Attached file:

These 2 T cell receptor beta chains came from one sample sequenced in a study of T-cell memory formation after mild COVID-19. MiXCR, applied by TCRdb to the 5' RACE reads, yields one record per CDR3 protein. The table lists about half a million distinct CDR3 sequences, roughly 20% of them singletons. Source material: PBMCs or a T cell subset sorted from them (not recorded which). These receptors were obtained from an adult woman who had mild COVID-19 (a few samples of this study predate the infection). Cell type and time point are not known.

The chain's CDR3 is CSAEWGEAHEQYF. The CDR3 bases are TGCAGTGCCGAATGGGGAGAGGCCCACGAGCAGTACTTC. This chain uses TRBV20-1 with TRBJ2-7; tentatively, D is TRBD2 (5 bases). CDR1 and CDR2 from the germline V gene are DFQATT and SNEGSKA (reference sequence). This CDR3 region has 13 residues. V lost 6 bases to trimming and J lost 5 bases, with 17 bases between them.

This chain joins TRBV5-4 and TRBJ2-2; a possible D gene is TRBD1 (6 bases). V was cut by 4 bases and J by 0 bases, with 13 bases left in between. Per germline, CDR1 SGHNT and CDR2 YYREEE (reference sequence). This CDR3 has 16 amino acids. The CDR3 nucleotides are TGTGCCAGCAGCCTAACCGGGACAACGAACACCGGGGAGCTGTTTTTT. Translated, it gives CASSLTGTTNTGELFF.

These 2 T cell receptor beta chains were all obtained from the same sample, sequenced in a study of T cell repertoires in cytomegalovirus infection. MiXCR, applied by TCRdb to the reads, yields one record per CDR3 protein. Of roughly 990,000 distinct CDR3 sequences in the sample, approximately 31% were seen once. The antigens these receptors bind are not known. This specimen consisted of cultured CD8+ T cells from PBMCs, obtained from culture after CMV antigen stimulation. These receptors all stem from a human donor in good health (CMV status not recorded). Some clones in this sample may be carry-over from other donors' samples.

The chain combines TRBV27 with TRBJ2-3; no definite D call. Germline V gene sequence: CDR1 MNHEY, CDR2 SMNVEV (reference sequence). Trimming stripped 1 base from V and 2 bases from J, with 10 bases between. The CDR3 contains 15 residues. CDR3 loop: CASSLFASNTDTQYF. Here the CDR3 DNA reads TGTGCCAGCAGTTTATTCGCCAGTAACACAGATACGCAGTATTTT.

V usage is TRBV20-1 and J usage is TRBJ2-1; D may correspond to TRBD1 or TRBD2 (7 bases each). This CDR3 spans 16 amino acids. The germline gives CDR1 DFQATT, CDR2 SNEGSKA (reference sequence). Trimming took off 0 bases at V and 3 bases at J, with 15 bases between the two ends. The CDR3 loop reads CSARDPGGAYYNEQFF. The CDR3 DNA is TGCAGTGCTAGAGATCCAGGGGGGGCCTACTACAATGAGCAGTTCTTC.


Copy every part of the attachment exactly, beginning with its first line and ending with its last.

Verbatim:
These 2 T cell receptor beta chains came from one sample sequenced in a study of T-cell memory formation after mild COVID-19. MiXCR, applied by TCRdb to the 5' RACE reads, yields one record per CDR3 protein. The table lists about half a million distinct CDR3 sequences, roughly 20% of them singletons. Source material: PBMCs or a T cell subset sorted from them (not recorded which). These receptors were obtained from an adult woman who had mild COVID-19 (a few samples of this study predate the infection). Cell type and time point are not known.

The chain's CDR3 is CSAEWGEAHEQYF. The CDR3 bases are TGCAGTGCCGAATGGGGAGAGGCCCACGAGCAGTACTTC. This chain uses TRBV20-1 with TRBJ2-7; tentatively, D is TRBD2 (5 bases). CDR1 and CDR2 from the germline V gene are DFQATT and SNEGSKA (reference sequence). This CDR3 region has 13 residues. V lost 6 bases to trimming and J lost 5 bases, with 17 bases between them.

This chain joins TRBV5-4 and TRBJ2-2; a possible D gene is TRBD1 (6 bases). V was cut by 4 bases and J by 0 bases, with 13 bases left in between. Per germline, CDR1 SGHNT and CDR2 YYREEE (reference sequence). This CDR3 has 16 amino acids. The CDR3 nucleotides are TGTGCCAGCAGCCTAACCGGGACAACGAACACCGGGGAGCTGTTTTTT. Translated, it gives CASSLTGTTNTGELFF.

These 2 T cell receptor beta chains were all obtained from the same sample, sequenced in a study of T cell repertoires in cytomegalovirus infection. MiXCR, applied by TCRdb to the reads, yields one record per CDR3 protein. Of roughly 990,000 distinct CDR3 sequences in the sample, approximately 31% were seen once. The antigens these receptors bind are not known. This specimen consisted of cultured CD8+ T cells from PBMCs, obtained from culture after CMV antigen stimulation. These receptors all stem from a human donor in good health (CMV status not recorded). Some clones in this sample may be carry-over from other donors' samples.

The chain combines TRBV27 with TRBJ2-3; no definite D call. Germline V gene sequence: CDR1 MNHEY, CDR2 SMNVEV (reference sequence). Trimming stripped 1 base from V and 2 bases from J, with 10 bases between. The CDR3 contains 15 residues. CDR3 loop: CASSLFASNTDTQYF. Here the CDR3 DNA reads TGTGCCAGCAGTTTATTCGCCAGTAACACAGATACGCAGTATTTT.

V usage is TRBV20-1 and J usage is TRBJ2-1; D may correspond to TRBD1 or TRBD2 (7 bases each). This CDR3 spans 16 amino acids. The germline gives CDR1 DFQATT, CDR2 SNEGSKA (reference sequence). Trimming took off 0 bases at V and 3 bases at J, with 15 bases between the two ends. The CDR3 loop reads CSARDPGGAYYNEQFF. The CDR3 DNA is TGCAGTGCTAGAGATCCAGGGGGGGCCTACTACAATGAGCAGTTCTTC.